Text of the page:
NEW YORK (Reuters) - The number of applications
Americans filed for mortgage loans jumped last week on a sharp
rebound in refinancing requests after having fallen for nine
straight weeks, according to an industry survey.
The seasonally adjusted gauge for loan applications
to refinance increased 45.5 percent, to 2,883.6, from the previous
week's 1,981.5, the Mortgage Bankers Association of America
The bounce in refinancing demand marked
the biggest increase since January 2001.
Demand for refinancing has fallen sharply in
recent weeks prompted by the upward spike in mortgage rates.
But rates slid on Friday along with Treasury yields following
a poor U.S. payrolls report that showed a surprise decline in
jobs in August, crimping optimism the job market would finally
Friday's drop in Treasury yields pushed average
30-year mortgage rates below 6 percent for the first time since
The index of demand for loans for home purchases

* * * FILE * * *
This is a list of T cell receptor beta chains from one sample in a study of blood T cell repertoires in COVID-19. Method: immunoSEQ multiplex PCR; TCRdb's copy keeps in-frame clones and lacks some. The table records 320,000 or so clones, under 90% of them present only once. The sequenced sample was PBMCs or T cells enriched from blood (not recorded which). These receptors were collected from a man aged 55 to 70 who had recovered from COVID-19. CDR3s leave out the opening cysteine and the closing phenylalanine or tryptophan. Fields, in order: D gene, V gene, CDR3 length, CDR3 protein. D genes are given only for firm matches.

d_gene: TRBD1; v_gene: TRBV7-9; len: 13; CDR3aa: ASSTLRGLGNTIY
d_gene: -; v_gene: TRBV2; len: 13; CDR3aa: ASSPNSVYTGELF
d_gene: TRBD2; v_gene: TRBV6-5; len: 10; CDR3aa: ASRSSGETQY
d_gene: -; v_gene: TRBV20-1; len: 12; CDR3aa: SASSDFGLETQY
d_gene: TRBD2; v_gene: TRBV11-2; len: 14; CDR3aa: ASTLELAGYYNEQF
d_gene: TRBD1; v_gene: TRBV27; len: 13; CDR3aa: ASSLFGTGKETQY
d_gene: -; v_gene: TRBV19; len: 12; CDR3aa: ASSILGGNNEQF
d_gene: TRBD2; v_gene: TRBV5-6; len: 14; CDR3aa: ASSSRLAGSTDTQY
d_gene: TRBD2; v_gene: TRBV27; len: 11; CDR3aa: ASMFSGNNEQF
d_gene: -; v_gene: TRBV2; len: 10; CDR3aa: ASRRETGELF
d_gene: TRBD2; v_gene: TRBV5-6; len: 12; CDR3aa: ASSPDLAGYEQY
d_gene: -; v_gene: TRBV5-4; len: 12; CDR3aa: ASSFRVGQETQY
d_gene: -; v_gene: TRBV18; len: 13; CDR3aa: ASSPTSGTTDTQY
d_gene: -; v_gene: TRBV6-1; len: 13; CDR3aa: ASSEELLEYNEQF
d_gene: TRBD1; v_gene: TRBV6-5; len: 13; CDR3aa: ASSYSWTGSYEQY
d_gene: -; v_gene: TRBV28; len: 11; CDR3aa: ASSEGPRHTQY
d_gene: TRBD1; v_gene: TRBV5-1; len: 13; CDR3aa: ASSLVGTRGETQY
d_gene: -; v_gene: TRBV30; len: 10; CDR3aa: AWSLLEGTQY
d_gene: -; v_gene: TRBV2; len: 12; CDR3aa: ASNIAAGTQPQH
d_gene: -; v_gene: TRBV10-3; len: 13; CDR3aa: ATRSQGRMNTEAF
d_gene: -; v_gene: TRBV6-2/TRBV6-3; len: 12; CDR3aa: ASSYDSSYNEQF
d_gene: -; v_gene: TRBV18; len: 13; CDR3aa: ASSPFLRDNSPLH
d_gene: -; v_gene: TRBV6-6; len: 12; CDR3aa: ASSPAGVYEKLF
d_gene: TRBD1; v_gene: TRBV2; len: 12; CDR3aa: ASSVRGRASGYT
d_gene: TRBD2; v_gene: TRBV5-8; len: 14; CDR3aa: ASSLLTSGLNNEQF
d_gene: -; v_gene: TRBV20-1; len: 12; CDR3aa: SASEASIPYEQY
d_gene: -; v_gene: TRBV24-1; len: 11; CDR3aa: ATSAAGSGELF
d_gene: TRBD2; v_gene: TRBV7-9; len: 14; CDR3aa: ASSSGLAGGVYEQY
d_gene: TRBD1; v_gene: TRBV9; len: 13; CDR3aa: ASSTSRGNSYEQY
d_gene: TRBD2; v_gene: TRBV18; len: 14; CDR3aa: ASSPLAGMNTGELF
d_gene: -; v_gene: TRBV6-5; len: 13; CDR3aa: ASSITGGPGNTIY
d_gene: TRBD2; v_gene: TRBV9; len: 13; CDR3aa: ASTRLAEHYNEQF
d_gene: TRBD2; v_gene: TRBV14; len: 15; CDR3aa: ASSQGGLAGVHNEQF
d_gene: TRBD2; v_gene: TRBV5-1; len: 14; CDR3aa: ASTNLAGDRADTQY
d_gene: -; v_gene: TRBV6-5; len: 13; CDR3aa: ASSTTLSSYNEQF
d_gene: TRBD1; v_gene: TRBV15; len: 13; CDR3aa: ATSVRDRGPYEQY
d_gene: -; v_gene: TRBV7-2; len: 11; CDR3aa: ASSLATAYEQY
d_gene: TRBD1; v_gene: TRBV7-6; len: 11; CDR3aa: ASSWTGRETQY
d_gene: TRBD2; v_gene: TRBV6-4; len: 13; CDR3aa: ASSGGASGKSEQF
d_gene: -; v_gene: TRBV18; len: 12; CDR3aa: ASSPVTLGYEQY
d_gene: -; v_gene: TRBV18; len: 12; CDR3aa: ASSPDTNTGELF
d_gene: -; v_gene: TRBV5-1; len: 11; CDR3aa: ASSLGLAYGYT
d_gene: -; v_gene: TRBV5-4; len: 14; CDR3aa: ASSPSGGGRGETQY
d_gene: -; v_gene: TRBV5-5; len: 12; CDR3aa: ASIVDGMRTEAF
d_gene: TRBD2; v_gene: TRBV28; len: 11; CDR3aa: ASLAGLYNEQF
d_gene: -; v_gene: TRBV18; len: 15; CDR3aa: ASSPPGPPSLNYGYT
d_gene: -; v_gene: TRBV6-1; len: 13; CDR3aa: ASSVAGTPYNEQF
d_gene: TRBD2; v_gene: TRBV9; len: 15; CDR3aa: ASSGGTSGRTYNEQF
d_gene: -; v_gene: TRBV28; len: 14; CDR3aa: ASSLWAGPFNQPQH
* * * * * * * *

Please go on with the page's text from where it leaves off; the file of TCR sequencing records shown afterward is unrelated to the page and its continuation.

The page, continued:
rose to 408.8, up 3.2 percent from the prior week's 396.1. Demand
for loans to buy homes has dropped only slightly in recent months,
supported by strong home sales.
The group said its seasonally adjusted gauge
of overall mortgage requests rose to 771.8 for the week ended
Sept. 5, up 22.8 percent from the previous week's 628.7.
The reading is the highest in four weeks but
still well below the record high of 1,856.7 in the last week
It is unclear whether last week's rise in refinancing applications
to their highest level in a month was a trend reversal or the
last gasp of the unprecedented boom.
Wall Street investment bank Goldman Sachs warned
of weaker consumer spending that could hurt retailers like Home
Depot Inc. and Federated Department Stores in the belief that
the housing turnover is peaking and may decelerate later this
Chief executives at Washington Mutual Inc. and
Countrywide Financial Corp., the No. 2 and No. 3 U.S. mortgage
lenders, said at a financial conference in New York Tuesday
that they saw double-digit declines in mortgage applications
in August versus July.
Economists and the Federal Reserve have
acknowledged the key role of refinancing in supporting the economy
when it turned sour three years ago. Refinancing, spurred by
low interest rates, freed up billions of dollars in cash for
consumers to spend.